Humans are the cause of most current environmental catastrophes. From oil spills, to leaking toxic landfills, to Chernobyl, humans are directly responsible. We have become a serious threat to the survival of our planet. But here is a case in which Nature comes to the rescue – when mushrooms clean up oil spills!
The Power of Mycoremediation
Mushrooms are the composting masters of the world. They are known for their ability to heal the earth and restore balance to ecosystems. Peter McCoy, the visionary behind Radical Mycology, showed us how this mind-blowing process unfolds through a small-scale art exhibit.
Radical Mycology Mycoremediation Lab At Le Commun In Switzerland
This one was trying to replicate an oil spill on a very small scale so people can understand one way that we can work with mushrooms that are quite dramatic in a relatively practical and straightforward way. This is arguably one of the easier remediation practices working with mushrooms cleaning up chemically occluded soil.”PETER MCCOY
What Is Mycoremediation?
Basically, mushrooms can “eat” or break down nasty chemicals.
This process is called mycoremediation, and it is being studied and implemented by scientists today. Some even suggest that we put “Mycological Response Teams (MRTs) in place to react to catastrophic events, from hurricanes to oil spills. We need to preposition composting and mycoremediation centers adjacent to population centers.”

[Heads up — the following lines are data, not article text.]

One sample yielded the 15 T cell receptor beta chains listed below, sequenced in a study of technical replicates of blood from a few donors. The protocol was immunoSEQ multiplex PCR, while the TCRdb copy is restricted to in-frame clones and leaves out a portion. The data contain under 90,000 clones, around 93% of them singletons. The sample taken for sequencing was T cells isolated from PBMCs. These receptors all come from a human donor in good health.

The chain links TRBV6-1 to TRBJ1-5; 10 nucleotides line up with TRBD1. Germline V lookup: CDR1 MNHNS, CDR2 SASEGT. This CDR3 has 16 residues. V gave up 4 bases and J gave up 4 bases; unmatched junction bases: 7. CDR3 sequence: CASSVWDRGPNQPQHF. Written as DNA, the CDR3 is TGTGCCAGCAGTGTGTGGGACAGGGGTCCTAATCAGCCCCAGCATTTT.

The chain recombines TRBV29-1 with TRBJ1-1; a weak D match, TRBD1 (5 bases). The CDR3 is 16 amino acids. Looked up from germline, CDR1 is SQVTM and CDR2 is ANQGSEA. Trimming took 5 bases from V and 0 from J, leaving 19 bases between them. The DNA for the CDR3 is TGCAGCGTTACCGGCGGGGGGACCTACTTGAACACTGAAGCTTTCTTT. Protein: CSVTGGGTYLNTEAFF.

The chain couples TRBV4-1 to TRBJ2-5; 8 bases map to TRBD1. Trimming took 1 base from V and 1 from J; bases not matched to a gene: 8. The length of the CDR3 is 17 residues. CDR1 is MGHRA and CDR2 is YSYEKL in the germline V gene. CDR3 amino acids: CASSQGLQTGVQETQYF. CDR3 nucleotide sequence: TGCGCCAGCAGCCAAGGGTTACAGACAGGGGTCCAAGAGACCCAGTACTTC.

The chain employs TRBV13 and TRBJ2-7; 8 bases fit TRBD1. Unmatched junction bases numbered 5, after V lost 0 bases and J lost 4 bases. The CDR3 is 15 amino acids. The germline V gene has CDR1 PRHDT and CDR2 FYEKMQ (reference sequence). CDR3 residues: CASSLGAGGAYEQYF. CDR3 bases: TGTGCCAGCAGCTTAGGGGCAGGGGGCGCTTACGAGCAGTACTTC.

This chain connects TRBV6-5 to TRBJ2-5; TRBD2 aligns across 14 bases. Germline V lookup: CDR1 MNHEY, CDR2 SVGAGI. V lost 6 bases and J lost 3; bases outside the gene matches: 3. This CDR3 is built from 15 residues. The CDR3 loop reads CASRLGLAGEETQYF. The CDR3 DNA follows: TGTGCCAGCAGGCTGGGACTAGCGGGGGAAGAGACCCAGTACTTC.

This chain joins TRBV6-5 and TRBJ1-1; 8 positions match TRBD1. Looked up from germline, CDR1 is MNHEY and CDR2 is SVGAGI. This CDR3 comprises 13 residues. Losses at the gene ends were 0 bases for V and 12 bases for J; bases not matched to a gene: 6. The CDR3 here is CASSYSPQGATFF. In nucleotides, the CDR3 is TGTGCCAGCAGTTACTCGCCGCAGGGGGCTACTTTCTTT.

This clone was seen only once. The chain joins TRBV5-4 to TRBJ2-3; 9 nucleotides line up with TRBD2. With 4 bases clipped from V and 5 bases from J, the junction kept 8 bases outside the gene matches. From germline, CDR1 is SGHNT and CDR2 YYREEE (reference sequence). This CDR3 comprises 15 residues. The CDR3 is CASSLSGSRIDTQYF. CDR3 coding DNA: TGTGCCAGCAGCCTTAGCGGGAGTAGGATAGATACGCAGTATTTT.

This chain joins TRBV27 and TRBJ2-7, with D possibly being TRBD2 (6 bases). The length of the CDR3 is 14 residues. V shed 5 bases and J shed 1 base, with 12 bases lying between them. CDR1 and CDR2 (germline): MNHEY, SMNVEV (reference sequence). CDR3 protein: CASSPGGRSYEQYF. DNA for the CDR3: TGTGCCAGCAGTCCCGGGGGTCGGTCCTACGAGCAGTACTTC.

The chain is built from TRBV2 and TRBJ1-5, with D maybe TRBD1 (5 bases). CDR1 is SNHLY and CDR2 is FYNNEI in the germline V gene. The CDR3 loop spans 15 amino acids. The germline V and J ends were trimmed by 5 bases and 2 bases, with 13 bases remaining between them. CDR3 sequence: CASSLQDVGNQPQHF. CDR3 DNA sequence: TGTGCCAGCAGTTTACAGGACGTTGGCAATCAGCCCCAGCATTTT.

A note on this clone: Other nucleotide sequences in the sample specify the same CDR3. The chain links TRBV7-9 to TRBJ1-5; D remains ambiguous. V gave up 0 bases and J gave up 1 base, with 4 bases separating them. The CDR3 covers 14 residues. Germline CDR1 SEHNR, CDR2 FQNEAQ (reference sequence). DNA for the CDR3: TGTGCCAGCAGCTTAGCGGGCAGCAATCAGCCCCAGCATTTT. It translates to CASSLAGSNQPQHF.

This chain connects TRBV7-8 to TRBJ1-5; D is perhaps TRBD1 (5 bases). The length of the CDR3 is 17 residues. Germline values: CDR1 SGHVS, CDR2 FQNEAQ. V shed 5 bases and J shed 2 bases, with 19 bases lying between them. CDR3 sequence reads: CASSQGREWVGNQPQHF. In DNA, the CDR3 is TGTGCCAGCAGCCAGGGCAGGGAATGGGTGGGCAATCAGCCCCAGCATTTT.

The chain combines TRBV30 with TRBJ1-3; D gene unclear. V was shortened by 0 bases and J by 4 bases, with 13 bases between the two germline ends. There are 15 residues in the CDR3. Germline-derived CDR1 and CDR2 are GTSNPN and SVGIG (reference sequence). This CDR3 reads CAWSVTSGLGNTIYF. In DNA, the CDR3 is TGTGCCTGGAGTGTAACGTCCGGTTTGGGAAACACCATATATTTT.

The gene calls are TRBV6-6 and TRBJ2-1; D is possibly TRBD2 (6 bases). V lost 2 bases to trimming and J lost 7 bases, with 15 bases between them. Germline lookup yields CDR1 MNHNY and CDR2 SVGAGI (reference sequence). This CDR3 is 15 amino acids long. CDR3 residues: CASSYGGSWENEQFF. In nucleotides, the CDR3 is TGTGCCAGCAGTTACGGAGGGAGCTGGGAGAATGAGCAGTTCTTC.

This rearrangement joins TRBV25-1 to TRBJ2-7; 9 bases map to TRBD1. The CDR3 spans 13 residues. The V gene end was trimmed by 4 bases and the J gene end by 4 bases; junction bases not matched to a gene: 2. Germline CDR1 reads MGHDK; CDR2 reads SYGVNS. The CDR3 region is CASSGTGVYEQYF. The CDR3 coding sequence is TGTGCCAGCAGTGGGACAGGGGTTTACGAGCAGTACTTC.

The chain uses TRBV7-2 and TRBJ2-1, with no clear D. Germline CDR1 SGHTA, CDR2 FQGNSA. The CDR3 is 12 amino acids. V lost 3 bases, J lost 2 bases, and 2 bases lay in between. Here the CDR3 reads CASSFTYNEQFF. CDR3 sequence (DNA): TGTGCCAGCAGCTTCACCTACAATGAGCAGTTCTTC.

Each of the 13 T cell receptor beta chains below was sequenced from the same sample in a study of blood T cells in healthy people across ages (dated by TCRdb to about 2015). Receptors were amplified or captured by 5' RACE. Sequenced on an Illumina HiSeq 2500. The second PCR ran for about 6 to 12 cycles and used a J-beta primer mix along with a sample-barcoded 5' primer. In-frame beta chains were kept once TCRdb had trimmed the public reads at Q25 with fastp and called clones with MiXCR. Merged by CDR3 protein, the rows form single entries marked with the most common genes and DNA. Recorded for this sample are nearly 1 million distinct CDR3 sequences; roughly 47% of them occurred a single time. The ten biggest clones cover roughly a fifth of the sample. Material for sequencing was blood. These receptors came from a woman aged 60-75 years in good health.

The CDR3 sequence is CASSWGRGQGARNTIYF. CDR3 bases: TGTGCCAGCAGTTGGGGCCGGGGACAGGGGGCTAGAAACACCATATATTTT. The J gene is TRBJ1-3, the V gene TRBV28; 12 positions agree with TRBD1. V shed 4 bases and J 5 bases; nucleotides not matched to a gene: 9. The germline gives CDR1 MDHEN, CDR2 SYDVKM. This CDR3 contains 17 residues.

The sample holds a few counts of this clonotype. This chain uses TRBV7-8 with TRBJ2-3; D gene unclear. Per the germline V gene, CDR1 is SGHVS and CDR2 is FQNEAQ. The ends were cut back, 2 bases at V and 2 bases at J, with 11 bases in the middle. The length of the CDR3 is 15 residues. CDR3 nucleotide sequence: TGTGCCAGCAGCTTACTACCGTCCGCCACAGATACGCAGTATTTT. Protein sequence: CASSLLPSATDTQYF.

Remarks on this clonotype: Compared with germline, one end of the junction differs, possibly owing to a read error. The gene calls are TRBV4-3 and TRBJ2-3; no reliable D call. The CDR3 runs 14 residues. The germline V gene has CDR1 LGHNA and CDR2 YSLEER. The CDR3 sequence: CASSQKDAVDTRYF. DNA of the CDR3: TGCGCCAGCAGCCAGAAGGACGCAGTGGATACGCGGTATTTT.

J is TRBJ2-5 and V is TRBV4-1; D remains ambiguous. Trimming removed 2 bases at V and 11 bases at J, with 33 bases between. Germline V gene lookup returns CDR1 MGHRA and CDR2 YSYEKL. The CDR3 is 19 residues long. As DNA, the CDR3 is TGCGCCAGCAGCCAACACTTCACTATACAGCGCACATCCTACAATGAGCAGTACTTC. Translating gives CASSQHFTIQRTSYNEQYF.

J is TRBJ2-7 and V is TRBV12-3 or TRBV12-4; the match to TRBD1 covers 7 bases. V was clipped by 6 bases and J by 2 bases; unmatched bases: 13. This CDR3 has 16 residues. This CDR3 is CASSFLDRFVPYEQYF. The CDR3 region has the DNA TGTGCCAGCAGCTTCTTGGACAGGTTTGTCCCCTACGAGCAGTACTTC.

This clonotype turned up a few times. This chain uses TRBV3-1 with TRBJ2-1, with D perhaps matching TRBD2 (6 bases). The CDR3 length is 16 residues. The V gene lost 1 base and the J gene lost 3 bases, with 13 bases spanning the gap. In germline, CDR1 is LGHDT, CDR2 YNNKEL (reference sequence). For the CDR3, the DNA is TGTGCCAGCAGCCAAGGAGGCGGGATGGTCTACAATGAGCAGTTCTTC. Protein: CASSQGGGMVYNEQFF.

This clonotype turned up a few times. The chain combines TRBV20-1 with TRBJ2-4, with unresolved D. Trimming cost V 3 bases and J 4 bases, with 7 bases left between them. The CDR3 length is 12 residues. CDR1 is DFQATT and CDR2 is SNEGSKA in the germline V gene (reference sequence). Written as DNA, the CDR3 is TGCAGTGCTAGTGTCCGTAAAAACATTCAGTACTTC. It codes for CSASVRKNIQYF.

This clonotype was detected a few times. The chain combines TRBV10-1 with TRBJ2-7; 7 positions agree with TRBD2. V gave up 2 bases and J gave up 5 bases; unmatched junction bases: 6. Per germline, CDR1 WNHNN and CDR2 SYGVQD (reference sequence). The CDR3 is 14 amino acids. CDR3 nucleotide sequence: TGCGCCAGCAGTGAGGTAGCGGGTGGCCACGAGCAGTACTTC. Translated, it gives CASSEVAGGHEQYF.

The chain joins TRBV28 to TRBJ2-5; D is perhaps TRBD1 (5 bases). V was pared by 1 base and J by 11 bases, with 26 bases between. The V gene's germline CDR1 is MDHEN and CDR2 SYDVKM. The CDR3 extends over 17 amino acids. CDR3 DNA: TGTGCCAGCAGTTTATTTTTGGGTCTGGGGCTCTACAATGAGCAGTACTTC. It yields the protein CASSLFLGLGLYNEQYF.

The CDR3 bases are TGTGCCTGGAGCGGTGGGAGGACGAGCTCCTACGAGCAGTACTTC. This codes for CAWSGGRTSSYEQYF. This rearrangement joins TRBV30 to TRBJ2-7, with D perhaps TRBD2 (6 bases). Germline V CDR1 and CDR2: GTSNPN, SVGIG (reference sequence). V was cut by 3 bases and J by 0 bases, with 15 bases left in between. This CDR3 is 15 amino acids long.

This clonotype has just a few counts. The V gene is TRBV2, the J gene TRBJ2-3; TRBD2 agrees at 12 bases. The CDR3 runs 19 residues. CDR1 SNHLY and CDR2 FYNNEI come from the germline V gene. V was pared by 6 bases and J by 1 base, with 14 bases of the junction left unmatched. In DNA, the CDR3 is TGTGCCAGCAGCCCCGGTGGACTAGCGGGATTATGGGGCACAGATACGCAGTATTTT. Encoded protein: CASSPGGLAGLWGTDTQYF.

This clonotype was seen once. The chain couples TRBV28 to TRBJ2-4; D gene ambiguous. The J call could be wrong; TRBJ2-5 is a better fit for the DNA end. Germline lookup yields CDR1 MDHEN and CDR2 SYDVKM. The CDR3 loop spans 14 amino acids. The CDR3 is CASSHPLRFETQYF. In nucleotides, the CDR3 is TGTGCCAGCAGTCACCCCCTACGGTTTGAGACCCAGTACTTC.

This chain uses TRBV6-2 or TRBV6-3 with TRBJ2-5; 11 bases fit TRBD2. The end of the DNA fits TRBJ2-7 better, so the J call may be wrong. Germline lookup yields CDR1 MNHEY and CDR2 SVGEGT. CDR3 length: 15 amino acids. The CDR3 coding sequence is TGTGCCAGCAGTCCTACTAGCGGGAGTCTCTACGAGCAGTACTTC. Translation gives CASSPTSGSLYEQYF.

One plan to use fungi in this manner made frontline news. The Texaco company has been testing mushrooms in the Amazon for nearly twenty years as a method for soaking up oil spill damage. Mycoremediation literally means to restore balance, and nature has many more lessons to share with us about how to keep ecosystems in balance.
This video from Peace Trees helps explain how mycoremediation works:
A Solution to Pollution – Mycoremediation
The role of decomposition is not the most attractive, but it is the most essential.
Without mushrooms, it would be much more difficult for plants and other organic material to decompose. That would mean diminished soil quality and could result in a total breakdown of the natural food chain.
In the end, deploying natural techniques to solve man-made crises is an excellent idea. But it must be a complement to the activists who are working hard to stop these disasters from occurring in the first place. Hopefully one day there won’t be any oil spills, but for now, we know mushrooms clean oil spills!